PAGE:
Can you find Mr. Lenin in this photo?
Postcard from Russia: A Poem
When I try to understand this vast country, I imagine a canvas of rivers, roads and railways cross through the forests and fields, finding their beginnings and endings on the sea shores, the lake sides and the mountain ranges. I imagine the endless small village roads divert and lead deeper in to the woods, deeper in to the unknown... "Yesenin! Yesenin! Oh he is the Russian soul", I can still hear in my ears, two days later, Bogdan's voice saying with a considerable elevation. We had almost reached the end of the alphabets of Russian literature, and also the end of the bottle. Now aboard on a train, I think about the poet, a young fatherless man, who wrote about the seasons, the birds and the trees, who wrote about the sun and the moon, and their endless variations in the pastoral landscape, with a melancholic yearning. He was a simple man, who liked to drink, who loved women, who wrote perhaps to compensate the losses in his life. Outside the train window I see again another dusty winding road, like a pulsing vein, leading through the houses, shacks and fences, passing the birches and wells, deeper towards the woods. I can see the same path crossing the fields in the etiquette of the water bottle in my hand. The fellow passengers, who sit discreetly and withdrawn, know it, I am sure, and if I would be able to look in to their eyes long enough, I could see what the poet wrote. Somewhere out there, by some worn-out dacha, in a dimly lit room with a chair, a table and a cup, or in the half-wild garden, among the fragrance of the blooming bushes, the Russian soul hides, grows and dies.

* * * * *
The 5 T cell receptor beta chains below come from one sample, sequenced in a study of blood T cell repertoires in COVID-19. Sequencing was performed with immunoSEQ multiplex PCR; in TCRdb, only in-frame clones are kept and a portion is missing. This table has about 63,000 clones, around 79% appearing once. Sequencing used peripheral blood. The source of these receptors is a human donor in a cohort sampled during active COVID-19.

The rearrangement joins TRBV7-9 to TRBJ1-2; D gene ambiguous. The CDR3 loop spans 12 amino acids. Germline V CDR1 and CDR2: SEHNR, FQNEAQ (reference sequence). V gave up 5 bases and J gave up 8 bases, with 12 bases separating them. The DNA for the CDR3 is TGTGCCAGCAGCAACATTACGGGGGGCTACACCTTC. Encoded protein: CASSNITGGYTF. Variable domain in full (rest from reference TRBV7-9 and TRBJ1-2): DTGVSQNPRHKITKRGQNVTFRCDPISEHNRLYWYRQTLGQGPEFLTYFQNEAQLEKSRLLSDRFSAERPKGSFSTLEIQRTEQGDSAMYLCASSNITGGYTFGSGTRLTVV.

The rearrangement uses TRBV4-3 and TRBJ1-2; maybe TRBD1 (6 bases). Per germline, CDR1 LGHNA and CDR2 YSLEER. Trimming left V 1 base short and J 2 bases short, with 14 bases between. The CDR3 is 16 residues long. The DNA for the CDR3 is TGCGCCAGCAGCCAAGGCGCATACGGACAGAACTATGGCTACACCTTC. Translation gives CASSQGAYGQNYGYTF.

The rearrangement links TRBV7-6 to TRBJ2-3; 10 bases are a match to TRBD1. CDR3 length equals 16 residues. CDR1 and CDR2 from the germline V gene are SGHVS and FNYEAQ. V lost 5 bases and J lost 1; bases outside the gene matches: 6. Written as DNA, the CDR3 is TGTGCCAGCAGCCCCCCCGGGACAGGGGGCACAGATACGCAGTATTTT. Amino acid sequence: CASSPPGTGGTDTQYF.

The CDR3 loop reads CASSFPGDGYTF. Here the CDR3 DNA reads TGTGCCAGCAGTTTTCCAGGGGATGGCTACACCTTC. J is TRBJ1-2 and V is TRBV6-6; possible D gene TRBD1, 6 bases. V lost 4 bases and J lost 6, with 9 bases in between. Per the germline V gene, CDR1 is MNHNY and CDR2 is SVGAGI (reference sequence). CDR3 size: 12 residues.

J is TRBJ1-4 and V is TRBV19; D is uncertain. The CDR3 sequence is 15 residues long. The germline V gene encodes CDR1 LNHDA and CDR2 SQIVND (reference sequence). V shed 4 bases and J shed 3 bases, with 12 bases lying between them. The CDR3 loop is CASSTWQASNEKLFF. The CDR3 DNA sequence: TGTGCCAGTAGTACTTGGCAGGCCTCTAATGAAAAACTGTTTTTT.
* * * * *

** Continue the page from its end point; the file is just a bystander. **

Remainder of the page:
On a late October day I went to walk the circle path of the Paljakka Nature Reservation. The previous night, I had stayed over at the Mustarinda-house, and in the evening the first snow fell light and almost silent. So in the morning, when I started walking, the old forest was covered with thin powdery layer of snow, breaking all the green tones towards the grey, except for the patches of clear ground, which the trees and bushes has left on their eastern side. While the snow had fallen, the wind had blown from the west. It was pretty amazing view, as though the clear areas were the shadows cast by the firs. Pretty soon after I had began the route, the sun peered out from the low crack in the clouds, illuminating the forest, with a fragile touch of light. I had with me an old Zeiss Ikonta film camera with five shots left. I took the photos quite fast, and then just enjoyed the rest of the walk, the silence and the solitude, which as a welcomed suprise, were only broken by a single raven who once made a circle above me, accompanied with loud cries, as if to check out who is there.